The Alaska Division of Insurance finalized its list of allowed nonadmitted insurances (aka, insurances that aren’t formally regulated by the state). Basically, Alaska state law mandates that, if there are admitted insurers and policies available for certain coverage, coverage-seekers must go with admitted insurances. However, the state maintains a list of coverages for which nonadmitted insurers or policies are the only options.
To read more about this super-niche area (we recommend you do, it’s actually super interesting if you are a giant insurance nerd), check out the Alaska news release. The tl;dr is that Alaska added these newly allowed nonadmitted insurance lines:
- Professional media liability
- Construction weather parametric
Meanwhile, the state declined to add “used automobile dealers” to the list because, “After review of the approved filings in the state, the director finds there are admitted insurers that do offer automobile dealer coverages in the state.”
Louisiana still reeling from hurricane season
Louisiana Commissioner of Insurance James Donelon revoked the license of, issued a fine to, and issued a cease-and-desist order to Trampus Scott Wagoner, a property and casualty producer who investigators determined to be misappropriating insurance premiums.
According to a mid-January news release, multiple clients paid Wagoner their premiums, but he hadn’t actually bound coverage for them, or the coverage he provided was subpar.
“Louisiana citizens put great trust in their insurance agents and deserve to have that trust honored,” said Commissioner Donelon in the department’s release. “In this situation, it is especially egregious that these would-be policyholders did not find out about this fraud until they had claims for Hurricane Ida that they were unable to receive payment for. This sort of behavior will not be tolerated in the Louisiana insurance market.”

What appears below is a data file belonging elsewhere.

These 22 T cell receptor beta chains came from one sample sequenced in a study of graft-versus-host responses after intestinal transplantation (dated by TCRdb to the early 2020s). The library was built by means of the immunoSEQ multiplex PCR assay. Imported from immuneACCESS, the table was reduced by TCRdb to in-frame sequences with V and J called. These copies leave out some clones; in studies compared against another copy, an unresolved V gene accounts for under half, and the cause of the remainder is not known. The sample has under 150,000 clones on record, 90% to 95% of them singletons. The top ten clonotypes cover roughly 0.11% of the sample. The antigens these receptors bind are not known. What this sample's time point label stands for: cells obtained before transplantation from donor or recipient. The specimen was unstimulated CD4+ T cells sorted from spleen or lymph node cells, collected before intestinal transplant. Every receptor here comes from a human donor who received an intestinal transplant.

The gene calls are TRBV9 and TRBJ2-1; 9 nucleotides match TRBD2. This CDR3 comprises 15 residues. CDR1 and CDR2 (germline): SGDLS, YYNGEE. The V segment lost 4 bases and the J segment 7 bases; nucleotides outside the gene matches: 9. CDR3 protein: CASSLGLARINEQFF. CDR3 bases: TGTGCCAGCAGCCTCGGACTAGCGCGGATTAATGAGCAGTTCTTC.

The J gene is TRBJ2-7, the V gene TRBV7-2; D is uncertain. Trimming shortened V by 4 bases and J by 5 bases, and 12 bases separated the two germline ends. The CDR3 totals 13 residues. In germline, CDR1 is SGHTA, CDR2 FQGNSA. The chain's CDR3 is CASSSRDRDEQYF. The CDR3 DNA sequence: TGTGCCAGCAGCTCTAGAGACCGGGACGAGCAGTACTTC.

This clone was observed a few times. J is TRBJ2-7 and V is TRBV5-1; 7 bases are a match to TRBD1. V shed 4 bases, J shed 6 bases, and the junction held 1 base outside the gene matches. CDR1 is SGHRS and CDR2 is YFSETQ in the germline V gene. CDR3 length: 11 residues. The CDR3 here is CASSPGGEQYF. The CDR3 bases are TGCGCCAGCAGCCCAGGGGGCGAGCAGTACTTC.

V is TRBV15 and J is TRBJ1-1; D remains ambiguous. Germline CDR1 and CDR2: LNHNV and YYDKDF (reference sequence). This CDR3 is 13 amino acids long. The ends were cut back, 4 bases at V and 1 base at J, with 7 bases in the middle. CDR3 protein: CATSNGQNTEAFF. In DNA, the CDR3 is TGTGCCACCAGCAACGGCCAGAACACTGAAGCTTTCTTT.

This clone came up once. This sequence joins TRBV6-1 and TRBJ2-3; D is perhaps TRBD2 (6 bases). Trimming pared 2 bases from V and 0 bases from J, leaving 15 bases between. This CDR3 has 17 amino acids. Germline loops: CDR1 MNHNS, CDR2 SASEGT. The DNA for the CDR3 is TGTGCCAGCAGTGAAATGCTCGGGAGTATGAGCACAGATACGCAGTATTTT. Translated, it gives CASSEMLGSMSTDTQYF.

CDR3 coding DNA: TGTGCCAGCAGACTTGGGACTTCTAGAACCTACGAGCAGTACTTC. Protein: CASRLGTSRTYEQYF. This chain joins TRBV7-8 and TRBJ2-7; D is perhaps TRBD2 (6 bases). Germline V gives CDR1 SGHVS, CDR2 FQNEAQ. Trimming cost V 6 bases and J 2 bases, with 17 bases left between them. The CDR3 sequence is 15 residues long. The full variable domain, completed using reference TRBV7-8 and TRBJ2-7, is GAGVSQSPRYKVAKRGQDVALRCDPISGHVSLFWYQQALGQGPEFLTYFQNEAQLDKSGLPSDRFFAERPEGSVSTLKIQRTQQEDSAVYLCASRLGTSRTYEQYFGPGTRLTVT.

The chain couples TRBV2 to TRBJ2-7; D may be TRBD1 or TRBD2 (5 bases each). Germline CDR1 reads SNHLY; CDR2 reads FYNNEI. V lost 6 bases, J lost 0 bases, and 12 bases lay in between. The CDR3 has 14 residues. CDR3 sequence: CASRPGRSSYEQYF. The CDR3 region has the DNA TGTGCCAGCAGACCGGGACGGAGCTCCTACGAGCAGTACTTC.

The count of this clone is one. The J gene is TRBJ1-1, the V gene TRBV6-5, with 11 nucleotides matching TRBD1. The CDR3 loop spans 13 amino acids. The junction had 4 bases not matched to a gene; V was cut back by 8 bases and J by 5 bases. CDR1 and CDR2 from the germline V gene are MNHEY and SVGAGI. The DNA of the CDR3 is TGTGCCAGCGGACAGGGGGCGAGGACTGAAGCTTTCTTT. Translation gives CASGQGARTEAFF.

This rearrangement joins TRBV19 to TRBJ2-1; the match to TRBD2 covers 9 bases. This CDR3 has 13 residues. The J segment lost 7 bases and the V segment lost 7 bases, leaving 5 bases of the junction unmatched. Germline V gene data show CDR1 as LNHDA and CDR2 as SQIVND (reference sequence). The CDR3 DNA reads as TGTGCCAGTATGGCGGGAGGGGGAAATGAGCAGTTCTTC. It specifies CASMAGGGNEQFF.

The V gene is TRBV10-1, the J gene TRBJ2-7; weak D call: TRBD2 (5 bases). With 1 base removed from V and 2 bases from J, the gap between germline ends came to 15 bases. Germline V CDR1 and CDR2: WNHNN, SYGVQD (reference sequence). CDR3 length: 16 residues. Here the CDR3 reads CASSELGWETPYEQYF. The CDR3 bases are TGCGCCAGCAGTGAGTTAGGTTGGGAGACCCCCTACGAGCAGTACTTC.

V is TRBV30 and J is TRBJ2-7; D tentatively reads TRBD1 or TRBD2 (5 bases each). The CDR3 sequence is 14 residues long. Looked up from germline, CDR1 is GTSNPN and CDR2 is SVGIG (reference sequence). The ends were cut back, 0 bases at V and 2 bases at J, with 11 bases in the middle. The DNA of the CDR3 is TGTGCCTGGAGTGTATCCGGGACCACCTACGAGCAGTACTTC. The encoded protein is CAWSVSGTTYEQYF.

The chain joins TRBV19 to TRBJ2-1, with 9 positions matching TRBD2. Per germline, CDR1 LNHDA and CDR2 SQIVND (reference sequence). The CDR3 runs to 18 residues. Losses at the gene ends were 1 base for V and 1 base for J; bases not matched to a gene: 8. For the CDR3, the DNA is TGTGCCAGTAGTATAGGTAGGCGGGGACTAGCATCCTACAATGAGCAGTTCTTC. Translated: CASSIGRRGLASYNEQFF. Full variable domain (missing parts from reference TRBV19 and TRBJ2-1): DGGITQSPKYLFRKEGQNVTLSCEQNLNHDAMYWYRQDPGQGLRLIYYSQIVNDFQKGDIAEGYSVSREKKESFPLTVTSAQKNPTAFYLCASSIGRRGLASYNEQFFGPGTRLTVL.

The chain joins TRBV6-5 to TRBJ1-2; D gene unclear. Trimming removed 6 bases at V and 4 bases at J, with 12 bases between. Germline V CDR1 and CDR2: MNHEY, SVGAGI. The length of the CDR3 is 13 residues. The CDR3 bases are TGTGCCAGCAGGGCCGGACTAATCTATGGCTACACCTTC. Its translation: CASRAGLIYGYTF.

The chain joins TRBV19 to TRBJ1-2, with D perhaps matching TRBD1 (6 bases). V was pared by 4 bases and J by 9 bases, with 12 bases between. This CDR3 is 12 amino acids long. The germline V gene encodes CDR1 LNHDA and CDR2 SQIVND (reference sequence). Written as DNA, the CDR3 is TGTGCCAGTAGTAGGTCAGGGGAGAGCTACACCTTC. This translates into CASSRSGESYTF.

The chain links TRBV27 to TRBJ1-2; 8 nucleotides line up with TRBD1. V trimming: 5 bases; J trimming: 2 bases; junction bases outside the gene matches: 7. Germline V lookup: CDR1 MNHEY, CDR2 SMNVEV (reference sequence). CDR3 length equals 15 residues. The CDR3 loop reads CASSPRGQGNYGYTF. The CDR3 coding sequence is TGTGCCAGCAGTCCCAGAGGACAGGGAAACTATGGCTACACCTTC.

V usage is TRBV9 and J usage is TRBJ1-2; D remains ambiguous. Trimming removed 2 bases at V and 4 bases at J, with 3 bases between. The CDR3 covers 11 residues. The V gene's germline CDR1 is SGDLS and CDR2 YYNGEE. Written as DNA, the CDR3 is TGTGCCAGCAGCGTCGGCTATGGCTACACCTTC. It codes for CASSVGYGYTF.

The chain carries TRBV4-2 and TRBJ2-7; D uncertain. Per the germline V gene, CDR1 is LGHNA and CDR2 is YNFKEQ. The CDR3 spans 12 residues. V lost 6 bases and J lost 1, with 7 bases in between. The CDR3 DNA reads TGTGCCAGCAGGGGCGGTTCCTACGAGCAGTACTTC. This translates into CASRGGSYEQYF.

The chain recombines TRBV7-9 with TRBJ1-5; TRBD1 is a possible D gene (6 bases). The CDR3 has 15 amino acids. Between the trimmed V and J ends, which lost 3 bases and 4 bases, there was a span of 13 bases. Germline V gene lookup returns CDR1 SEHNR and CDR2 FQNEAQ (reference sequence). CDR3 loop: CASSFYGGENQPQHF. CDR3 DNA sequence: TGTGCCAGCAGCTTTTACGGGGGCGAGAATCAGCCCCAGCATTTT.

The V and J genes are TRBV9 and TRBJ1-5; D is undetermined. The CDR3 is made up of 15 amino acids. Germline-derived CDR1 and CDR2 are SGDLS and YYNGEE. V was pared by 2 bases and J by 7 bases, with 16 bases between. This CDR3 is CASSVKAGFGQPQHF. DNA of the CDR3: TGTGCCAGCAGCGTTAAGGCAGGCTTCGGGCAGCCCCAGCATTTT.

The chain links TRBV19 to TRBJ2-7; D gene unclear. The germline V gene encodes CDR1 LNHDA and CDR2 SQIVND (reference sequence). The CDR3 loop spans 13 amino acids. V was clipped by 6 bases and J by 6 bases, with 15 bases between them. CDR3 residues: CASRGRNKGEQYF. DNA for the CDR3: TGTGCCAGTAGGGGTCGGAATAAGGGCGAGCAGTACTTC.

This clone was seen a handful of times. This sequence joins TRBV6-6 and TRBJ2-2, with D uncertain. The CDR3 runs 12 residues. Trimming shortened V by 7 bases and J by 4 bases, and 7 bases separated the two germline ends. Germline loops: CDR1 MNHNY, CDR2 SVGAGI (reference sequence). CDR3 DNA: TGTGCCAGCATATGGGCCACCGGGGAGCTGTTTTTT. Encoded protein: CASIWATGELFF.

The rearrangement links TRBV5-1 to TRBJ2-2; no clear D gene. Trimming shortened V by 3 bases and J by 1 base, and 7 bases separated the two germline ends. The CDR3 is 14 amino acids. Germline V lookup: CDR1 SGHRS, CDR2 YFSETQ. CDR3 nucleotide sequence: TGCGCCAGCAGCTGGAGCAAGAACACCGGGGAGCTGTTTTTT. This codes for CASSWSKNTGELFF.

Commissioner Donelon has had a busy January, as he also placed Americas Insurance Co. into receivership as the company became insolvent following the last few hurricane seasons. This receivership has taken some doing. Although Americas was legally domiciled in D.C., according to a news release from the Louisiana Department of Insurance on Jan. 20, the majority of its policies were based in Louisiana. The Louisiana Department of Insurance worked extensively with D.C.’s Department of Insurance, Securities, and Banking to redomesticate the carrier to Louisiana to facilitate the rehabilitation order.
Florida CFO deploys strike team to protect consumers from fraud
Florida Chief Financial Officer Jimmy Patronis announced on Jan. 19 that he sent a Disaster Fraud Action Strike Team (DFAST) to three Southwest Florida counties following a series of storms.
“Following a natural disaster, scam artists work overtime to defraud individuals in their time of need and that is why I have deployed my Disaster Fraud Action Strike Team to Southwest Florida to be on the lookout for bad actors trying to make a buck off of the damage caused by the devastating tornados that took place over the weekend,” Patronis said in the news release. “These anti-fraud strike teams consist of trained insurance fraud investigators with specialized knowledge of property and casualty fraud and workers’ compensation fraud that will be on the ground today in the impacted areas of Southwest Florida to ensure residents can recover quickly and lawbreakers are held responsible.”
Aside from the cool factor of a “strike team” title (serious points for style!), the DFAST deployment will put eight investigators into the field to hold contractors accountable and educate the public about scams and fraud during the recovery. Any Floridian who suspects funny business should report it to www.fraudfreeflorida.com, as well.
While these points of interest aren’t comprehensive, our knowledge of producer license and compliance maintenance is. See how AgentSync can help make you look smarter today.